CUNY officials said they take Department of Buildings violations seriously and seek to repair them as quickly as possible. Elevator repairs at Brooklyn College have been complicated by supply chain issues, the school said. More than 100 DOB violations listed in public records are out of date, according to City Tech.

Nevertheless, some CUNY faculty say they don’t feel safe at work.

“I walk into my office, and I feel that I am in a dangerous space,” said Brooklyn College English professor Julie Agoos, whose officemate donned the bike helmet.

“A tile fell with so much force, it broke on my computer monitor and it sent my computer across the desk and to the floor,” Agoos said.

A Brooklyn College professor says her colleague wore a bike helmet indoors to protect herself from falling tiles.

Tirella, the CUNY spokesman, said Brooklyn College has received reports of “some instances of individual ceiling tiles falling. However, surveys were performed, and selective removal has taken place and a plan is in development to secure or replace ceiling tiles for areas at risk.”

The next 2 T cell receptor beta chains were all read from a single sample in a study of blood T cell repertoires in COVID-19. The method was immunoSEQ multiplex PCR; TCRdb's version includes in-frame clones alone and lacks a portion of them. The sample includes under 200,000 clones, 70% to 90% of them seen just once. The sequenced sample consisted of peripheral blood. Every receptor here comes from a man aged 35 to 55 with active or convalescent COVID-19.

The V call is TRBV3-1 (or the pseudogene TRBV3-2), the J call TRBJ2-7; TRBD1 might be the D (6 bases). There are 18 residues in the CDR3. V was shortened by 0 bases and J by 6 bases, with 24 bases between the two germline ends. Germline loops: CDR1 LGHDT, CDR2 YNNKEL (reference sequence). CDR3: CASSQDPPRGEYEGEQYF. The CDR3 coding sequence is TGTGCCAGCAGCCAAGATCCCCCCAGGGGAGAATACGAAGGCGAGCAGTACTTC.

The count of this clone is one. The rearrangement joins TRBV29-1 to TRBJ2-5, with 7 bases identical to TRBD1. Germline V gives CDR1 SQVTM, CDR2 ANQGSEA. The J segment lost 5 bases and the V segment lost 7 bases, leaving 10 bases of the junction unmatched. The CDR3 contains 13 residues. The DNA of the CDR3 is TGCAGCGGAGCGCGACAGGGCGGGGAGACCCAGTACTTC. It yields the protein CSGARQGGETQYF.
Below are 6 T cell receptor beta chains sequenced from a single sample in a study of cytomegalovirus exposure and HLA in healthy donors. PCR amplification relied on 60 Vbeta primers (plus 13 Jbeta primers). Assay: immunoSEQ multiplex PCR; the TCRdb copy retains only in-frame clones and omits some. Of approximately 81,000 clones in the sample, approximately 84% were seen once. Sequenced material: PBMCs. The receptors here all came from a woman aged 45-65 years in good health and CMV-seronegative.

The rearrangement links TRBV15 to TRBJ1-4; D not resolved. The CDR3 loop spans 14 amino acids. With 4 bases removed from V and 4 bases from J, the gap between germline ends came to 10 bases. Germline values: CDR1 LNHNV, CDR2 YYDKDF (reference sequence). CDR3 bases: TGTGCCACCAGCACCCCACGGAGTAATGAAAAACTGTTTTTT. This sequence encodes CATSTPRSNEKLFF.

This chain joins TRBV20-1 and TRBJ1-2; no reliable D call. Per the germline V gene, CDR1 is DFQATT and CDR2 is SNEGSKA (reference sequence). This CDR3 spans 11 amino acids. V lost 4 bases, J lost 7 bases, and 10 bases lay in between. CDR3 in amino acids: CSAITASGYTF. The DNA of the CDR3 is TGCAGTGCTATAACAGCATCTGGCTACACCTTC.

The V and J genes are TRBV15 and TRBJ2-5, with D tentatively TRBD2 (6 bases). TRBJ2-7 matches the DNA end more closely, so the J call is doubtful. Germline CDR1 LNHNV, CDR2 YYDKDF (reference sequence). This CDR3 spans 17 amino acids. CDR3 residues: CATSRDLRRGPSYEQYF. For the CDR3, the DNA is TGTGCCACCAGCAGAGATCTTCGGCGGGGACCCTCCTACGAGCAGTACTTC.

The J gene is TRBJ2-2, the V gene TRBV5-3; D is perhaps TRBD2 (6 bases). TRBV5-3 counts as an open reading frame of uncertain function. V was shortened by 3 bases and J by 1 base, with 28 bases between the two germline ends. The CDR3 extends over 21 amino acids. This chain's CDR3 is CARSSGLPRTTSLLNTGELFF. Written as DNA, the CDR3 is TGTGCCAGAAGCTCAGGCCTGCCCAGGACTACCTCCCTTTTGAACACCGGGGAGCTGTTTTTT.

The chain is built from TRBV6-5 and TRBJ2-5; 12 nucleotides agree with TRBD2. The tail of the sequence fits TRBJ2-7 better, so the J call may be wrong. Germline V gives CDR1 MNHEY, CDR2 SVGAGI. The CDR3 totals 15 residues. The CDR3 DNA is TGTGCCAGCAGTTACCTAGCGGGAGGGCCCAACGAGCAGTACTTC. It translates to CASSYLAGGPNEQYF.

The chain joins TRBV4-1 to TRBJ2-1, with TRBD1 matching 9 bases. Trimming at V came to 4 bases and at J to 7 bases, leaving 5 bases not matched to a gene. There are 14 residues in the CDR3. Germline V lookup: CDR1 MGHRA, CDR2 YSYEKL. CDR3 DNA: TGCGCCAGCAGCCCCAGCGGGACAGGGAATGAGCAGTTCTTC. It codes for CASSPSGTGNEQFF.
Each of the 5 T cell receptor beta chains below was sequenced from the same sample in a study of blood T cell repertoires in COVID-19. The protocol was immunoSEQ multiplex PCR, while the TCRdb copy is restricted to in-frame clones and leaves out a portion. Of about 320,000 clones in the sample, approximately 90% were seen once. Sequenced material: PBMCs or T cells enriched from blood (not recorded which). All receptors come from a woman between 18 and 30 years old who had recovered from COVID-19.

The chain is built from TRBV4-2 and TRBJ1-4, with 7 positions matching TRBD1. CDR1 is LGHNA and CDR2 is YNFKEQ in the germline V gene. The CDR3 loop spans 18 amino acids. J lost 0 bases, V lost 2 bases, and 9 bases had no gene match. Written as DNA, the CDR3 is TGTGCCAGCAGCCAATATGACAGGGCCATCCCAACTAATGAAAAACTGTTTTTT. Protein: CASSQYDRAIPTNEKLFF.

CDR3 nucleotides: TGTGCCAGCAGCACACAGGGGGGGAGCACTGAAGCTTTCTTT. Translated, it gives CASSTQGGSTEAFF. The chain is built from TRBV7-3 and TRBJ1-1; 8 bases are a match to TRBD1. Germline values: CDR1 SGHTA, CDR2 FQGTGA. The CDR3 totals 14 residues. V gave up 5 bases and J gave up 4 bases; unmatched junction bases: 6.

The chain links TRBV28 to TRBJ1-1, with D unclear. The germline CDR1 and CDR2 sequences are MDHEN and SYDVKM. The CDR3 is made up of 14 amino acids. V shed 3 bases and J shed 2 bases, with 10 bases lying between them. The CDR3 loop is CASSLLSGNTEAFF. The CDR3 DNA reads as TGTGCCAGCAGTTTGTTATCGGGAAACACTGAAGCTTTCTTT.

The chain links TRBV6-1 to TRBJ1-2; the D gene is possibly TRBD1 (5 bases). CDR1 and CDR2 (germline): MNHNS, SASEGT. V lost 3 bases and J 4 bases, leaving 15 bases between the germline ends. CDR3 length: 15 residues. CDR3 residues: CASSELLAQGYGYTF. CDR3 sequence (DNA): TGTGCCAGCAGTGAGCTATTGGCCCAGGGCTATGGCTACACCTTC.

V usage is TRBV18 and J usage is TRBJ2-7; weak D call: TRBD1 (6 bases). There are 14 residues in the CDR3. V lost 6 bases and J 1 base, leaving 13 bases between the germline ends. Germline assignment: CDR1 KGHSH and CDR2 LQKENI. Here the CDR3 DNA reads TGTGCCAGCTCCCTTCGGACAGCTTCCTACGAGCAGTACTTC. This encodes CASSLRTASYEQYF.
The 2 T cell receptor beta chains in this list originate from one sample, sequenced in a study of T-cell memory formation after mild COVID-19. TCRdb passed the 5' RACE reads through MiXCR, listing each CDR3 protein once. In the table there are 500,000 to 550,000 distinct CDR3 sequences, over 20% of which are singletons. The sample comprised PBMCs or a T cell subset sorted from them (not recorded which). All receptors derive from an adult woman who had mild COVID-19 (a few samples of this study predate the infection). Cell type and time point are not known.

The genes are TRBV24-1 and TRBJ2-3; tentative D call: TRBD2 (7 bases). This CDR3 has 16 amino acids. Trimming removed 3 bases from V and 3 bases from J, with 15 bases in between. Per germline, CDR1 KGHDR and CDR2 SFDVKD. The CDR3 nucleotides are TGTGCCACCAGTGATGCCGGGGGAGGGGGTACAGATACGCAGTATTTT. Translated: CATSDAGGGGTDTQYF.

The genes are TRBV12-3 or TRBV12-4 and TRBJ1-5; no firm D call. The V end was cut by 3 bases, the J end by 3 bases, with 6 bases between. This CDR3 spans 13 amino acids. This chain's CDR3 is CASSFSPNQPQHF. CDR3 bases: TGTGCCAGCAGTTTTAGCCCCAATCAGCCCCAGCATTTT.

City Tech staffers said they found mold on the campus in Downtown Brooklyn after the buildings were closed during the pandemic.

“No one had informed us before returning to work,” said Nora Almeida, an associate library professor at City Tech. She said staff had to discard institutional records that were covered in mold.

“There was mold found in classrooms, the offices … A colleague of mine who had remote accommodations because of underlying health issues, she came back and had mold in our office.”

Tirella said a leak was reported at one City Tech building and that repairs were done with no mold found afterwards.

Joseph Entin, an English professor at Brooklyn College, said even simple requests are complicated by the old buildings. Getting duplicate office keys for colleagues is impossible because door locks are nearly a century old, he said.